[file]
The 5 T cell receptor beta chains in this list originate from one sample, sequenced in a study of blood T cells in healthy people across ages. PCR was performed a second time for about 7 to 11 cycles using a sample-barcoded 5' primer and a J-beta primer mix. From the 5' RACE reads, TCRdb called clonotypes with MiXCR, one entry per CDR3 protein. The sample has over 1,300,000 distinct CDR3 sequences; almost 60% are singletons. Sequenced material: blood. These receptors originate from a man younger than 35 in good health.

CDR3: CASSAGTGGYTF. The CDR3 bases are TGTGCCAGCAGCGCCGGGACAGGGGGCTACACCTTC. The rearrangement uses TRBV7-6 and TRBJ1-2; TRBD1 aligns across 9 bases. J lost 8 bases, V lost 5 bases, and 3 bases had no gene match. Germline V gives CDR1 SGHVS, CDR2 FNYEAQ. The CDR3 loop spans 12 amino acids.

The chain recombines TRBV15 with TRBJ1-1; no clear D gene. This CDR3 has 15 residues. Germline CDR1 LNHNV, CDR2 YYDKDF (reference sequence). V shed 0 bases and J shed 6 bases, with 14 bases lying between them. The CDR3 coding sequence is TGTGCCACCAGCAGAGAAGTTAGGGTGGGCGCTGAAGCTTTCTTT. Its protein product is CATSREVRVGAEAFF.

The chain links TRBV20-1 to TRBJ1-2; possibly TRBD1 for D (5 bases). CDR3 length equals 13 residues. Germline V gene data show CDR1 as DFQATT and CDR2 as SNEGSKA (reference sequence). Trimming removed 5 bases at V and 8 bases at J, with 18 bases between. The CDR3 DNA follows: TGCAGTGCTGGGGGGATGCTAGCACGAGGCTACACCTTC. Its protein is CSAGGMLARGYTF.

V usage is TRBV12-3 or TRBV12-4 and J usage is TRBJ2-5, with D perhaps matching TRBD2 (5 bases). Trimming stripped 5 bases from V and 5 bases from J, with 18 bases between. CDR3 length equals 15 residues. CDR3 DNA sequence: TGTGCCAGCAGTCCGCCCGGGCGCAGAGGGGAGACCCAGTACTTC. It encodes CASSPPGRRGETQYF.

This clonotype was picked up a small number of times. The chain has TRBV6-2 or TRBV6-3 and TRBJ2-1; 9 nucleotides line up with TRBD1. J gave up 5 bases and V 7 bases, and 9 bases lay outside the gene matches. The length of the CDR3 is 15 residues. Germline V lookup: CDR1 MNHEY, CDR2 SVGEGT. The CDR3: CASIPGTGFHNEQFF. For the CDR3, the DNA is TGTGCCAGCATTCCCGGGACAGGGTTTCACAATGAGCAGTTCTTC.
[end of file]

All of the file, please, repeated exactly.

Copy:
The 5 T cell receptor beta chains in this list originate from one sample, sequenced in a study of blood T cells in healthy people across ages. PCR was performed a second time for about 7 to 11 cycles using a sample-barcoded 5' primer and a J-beta primer mix. From the 5' RACE reads, TCRdb called clonotypes with MiXCR, one entry per CDR3 protein. The sample has over 1,300,000 distinct CDR3 sequences; almost 60% are singletons. Sequenced material: blood. These receptors originate from a man younger than 35 in good health.

CDR3: CASSAGTGGYTF. The CDR3 bases are TGTGCCAGCAGCGCCGGGACAGGGGGCTACACCTTC. The rearrangement uses TRBV7-6 and TRBJ1-2; TRBD1 aligns across 9 bases. J lost 8 bases, V lost 5 bases, and 3 bases had no gene match. Germline V gives CDR1 SGHVS, CDR2 FNYEAQ. The CDR3 loop spans 12 amino acids.

The chain recombines TRBV15 with TRBJ1-1; no clear D gene. This CDR3 has 15 residues. Germline CDR1 LNHNV, CDR2 YYDKDF (reference sequence). V shed 0 bases and J shed 6 bases, with 14 bases lying between them. The CDR3 coding sequence is TGTGCCACCAGCAGAGAAGTTAGGGTGGGCGCTGAAGCTTTCTTT. Its protein product is CATSREVRVGAEAFF.

The chain links TRBV20-1 to TRBJ1-2; possibly TRBD1 for D (5 bases). CDR3 length equals 13 residues. Germline V gene data show CDR1 as DFQATT and CDR2 as SNEGSKA (reference sequence). Trimming removed 5 bases at V and 8 bases at J, with 18 bases between. The CDR3 DNA follows: TGCAGTGCTGGGGGGATGCTAGCACGAGGCTACACCTTC. Its protein is CSAGGMLARGYTF.

V usage is TRBV12-3 or TRBV12-4 and J usage is TRBJ2-5, with D perhaps matching TRBD2 (5 bases). Trimming stripped 5 bases from V and 5 bases from J, with 18 bases between. CDR3 length equals 15 residues. CDR3 DNA sequence: TGTGCCAGCAGTCCGCCCGGGCGCAGAGGGGAGACCCAGTACTTC. It encodes CASSPPGRRGETQYF.

This clonotype was picked up a small number of times. The chain has TRBV6-2 or TRBV6-3 and TRBJ2-1; 9 nucleotides line up with TRBD1. J gave up 5 bases and V 7 bases, and 9 bases lay outside the gene matches. The length of the CDR3 is 15 residues. Germline V lookup: CDR1 MNHEY, CDR2 SVGEGT. The CDR3: CASIPGTGFHNEQFF. For the CDR3, the DNA is TGTGCCAGCATTCCCGGGACAGGGTTTCACAATGAGCAGTTCTTC.